Cambodian officials have inaugurated a memorial at the Toul Sleng Genocide Museum to remember at least 12,000 people tortured and killed at the site when it was a Khmer Rouge prison.

Buddhist monks chanted prayers at Thursday's ceremony, attended by Cambodia's deputy prime minister and representatives from the United Nations and the Khmer Rouge tribunal.

The museum, formerly a high school in Cambodia's capital, Phnom Penh, was turned into S-21 prison after the Khmer Rouge took power in 1975. Of the estimated 16,000 men, women and children who passed through its gates, only a handful survived.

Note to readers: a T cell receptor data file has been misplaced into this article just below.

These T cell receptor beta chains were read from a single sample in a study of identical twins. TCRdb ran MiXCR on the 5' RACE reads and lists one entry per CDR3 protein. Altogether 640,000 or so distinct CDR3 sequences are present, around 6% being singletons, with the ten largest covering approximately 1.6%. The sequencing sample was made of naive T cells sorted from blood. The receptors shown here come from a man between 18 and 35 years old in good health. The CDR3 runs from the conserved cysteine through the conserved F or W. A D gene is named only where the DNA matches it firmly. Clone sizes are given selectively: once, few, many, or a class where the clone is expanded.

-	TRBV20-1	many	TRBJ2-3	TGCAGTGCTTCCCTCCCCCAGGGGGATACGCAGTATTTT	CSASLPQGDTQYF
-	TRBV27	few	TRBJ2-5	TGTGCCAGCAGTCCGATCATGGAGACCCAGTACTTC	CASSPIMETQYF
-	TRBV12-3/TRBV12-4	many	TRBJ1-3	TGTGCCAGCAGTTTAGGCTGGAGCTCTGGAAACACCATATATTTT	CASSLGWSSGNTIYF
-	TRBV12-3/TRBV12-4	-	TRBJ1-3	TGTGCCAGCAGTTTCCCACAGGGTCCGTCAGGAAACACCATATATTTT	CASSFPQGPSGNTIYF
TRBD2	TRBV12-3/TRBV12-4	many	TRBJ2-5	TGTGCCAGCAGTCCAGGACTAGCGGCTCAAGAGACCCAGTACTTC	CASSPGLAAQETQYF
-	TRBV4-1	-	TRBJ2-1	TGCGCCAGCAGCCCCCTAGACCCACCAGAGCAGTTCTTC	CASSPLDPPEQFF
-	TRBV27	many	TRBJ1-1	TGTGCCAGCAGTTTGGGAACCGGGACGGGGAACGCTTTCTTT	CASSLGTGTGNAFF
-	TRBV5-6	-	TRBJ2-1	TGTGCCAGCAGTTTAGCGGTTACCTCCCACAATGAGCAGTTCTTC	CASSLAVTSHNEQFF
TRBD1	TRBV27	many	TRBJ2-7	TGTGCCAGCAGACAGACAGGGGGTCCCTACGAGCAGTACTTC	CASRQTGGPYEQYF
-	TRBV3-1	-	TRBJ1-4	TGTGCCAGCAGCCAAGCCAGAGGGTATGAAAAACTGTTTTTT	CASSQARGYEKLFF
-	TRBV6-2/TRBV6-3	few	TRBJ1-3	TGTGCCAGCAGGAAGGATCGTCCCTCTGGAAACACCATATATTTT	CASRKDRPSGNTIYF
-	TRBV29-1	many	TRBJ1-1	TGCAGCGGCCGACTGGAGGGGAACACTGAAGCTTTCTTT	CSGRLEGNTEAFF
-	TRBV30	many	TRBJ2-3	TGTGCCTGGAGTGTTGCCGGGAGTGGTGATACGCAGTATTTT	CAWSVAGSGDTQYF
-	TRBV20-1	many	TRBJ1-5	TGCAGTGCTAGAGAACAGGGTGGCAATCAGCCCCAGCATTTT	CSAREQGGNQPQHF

An estimated 1.7 million people died as a resulted of the Khmer Rouge radical polices from 1975 to 1979.

The Buddhist stupa replaces a similar memorial that disintegrated inside the Tuol Sleng complex.